A Man of Dreams, a Man of Peace

Parshat Nizavim 5776

Rabbi Meir Sendor

In the Gemara Yuma 20b it says that when the soul passes from the body a voice goes forth from one end of the world to the other. R. Shmuel Edels explains this means there is impact on the whole world. A voice went forth this week with the passing of Shimon Peres, and it is heard from one end of the world to the other.

Tribute after tribute has poured in for this last of the great founders of modern Israel. He is recognized as man of vision and a man of accomplishment, a rare statesman who combined integrity, dignity, courage, breadth of mind and depth of character. Having worked hard and effectively to ensure the military security of Israel, in his later years he became one of the world’s great voices for peace. I’d like to highlight one exemplary quality of Shimon Peres, beautiful in itself and at the heart of this true man of peace.

Rabbi Dov Lipman, a talented American-born Israeli politician, in a moving article in the Times of Israel describing his own contact with Shimon Peres, gives several examples of his humble and personable humanity. A man of formidable intellect and strong opinion, a man of power and stature in the rough and tumble world of Israeli and world politics, yet he was sincerely gracious and gentle, relating to all people directly and with genuine warmth, no matter their age or station in society. Shimon Peres was a listener, honoring others by giving them his full attention and care. This is the essential quality of a true person of peace.

This week in our Ulpan the teacher handed out a sheet in Hebrew for the students to read aloud and discuss. Part of the job of the Ulpan is acculturation, to help recent Olim get attuned Israeli society, but here was a case where we truly learned a deep lesson. Since Rosh HaShanah and Yom Kippur are around the corner, the title was “How to Apologize and Ask Forgiveness.” With sharp insight, building upon the insights of Maimonides and the jurists who have codified the laws of Teshuvah, the author advises that the first step in asking forgiveness is to approach the offended person and accurately describe the mistake you made, the insult or harm you caused. This takes the power of viduy, confession between ourselves and HaShem, and applies it interpersonally. The immediate effect of this direct confession will be to stir up and rekindle the anger of the offended person. Now comes the hard part: you need to listen quietly and unflinchingly and give your full attention to the offended person as they express their anger, no matter how harsh and accusative, and offer no answer, no excuse. Let the person express their hurt completely, cathartically, and when they finish, let them know you understand their hurt feelings and you’re sorry. It’s best if this is done in a private, personal meeting.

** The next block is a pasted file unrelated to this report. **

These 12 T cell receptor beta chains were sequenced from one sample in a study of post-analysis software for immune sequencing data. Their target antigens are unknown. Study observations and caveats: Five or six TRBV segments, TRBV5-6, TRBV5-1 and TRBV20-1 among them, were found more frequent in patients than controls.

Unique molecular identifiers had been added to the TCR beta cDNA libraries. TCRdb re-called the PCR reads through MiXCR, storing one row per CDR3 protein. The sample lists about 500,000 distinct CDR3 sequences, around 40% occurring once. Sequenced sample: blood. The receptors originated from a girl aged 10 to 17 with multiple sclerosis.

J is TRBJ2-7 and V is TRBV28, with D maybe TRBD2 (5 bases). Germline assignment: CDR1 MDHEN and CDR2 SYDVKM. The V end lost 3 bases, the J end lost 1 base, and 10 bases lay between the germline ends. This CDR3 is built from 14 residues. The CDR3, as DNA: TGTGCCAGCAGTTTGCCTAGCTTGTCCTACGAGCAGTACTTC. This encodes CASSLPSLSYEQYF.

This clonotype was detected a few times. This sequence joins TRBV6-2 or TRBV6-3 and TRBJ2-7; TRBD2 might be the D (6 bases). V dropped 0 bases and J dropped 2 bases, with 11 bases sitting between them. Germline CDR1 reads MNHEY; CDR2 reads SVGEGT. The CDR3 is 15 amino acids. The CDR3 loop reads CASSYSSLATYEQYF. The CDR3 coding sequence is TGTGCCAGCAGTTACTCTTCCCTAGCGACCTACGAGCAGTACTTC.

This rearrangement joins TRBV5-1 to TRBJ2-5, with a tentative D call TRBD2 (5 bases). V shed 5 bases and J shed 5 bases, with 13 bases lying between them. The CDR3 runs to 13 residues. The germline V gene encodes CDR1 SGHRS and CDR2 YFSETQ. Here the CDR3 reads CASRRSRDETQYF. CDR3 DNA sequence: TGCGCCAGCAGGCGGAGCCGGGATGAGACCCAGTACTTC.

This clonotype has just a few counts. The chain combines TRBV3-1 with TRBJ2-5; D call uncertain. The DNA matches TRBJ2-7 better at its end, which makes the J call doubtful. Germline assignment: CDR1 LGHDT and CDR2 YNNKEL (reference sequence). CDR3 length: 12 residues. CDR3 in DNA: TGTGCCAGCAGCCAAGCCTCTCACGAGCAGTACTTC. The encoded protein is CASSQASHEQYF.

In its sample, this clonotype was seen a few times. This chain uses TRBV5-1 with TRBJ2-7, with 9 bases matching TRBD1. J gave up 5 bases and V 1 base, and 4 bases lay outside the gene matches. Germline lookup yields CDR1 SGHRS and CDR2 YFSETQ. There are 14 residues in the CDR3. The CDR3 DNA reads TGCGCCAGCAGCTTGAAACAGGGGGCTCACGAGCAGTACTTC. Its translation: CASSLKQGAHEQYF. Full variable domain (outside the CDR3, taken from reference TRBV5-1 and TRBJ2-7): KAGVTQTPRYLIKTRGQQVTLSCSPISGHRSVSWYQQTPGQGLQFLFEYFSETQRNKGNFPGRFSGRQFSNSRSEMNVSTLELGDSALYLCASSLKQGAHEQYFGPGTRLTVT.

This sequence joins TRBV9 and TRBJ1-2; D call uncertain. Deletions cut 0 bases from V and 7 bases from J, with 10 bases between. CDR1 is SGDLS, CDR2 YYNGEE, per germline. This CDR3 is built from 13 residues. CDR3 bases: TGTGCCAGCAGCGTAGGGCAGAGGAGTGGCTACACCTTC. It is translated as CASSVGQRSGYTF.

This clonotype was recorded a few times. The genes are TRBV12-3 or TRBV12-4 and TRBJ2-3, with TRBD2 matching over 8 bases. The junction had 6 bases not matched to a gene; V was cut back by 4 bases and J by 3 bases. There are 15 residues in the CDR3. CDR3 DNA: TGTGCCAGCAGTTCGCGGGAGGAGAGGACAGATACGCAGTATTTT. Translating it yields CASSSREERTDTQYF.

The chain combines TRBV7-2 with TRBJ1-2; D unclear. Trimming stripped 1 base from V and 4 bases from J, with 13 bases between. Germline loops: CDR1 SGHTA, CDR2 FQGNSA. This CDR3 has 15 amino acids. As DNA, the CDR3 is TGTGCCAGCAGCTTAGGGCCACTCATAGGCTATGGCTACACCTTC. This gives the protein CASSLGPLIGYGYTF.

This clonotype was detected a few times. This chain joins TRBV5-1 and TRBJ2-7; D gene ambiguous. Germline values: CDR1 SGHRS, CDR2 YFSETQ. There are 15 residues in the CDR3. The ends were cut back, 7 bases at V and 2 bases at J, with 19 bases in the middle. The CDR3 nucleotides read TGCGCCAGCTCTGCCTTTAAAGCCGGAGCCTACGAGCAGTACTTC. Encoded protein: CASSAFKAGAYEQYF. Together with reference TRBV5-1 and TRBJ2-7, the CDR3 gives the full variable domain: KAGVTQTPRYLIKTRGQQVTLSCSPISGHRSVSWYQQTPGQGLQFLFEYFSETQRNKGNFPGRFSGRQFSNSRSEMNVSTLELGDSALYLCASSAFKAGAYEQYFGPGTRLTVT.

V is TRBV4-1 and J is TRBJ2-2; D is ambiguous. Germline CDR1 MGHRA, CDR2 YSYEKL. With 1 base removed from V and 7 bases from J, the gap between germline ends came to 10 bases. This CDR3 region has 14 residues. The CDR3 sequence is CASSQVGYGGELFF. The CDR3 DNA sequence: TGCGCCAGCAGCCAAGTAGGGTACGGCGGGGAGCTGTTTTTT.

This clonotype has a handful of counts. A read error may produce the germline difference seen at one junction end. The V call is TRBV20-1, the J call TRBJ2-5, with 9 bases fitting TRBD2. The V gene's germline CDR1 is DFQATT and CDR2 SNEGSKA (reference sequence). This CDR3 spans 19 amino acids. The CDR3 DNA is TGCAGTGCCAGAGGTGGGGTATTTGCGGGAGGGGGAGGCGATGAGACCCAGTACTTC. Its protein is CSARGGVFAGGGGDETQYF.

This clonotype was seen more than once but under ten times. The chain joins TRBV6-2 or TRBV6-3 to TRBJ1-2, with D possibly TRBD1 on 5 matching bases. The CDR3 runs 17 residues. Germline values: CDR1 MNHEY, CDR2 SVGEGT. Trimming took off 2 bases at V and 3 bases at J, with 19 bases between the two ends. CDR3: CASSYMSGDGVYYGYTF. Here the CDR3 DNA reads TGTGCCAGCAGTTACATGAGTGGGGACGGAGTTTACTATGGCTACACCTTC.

The Ulpan sheet did not name the author. Googling it, I found it matched a French website for teaching Hebrew, Morim.com. The advice in this little article is actually right in line with the rigorously honest approach to apology and forgiveness you can find in the thought of the late French Jewish philosopher Vladimir Jankelevitch. There’s a difference between the kind of insincere, pro-forma apology, common at this season when people are often just trying to clear their personal slate, and real apology, which puts us in a painfully vulnerable position. There’s a difference between the blanket forgiveness offered by someone who doesn’t really care, or who wants to appear virtuous to others or to God, and the real, hard work of healing a relationship that requires transcending yourself. Real apology and forgiveness require us to listen to each other.

Emblematic of this listening is the central mitzvah of Rosh HaShanah: לשמוע קול שופר  — to hear the sound of the shofar. The mitzvah with which we start our New Year is not to blow, not to express ourselves, but to listen. As it says in Parshat Nitzavim, true Teshuvah begins with listening: “and you will return to HaShem and listen to His Voice (Dt. 30:2).” This is the essence of meditation, learning to listen to the world around us, to each other, and to God. This is the core spiritual orientation, the essential quality that that can help heal our relationships and bring real peace to our world. May Shimon Peres rest in peace, he who dreamed of peace for all human beings and with humility and sincerity modelled peace for us all.

באיחולים לשנת ברכה והשראה, בהרחבת הדעת והרחבת הלב, באמת ושלום



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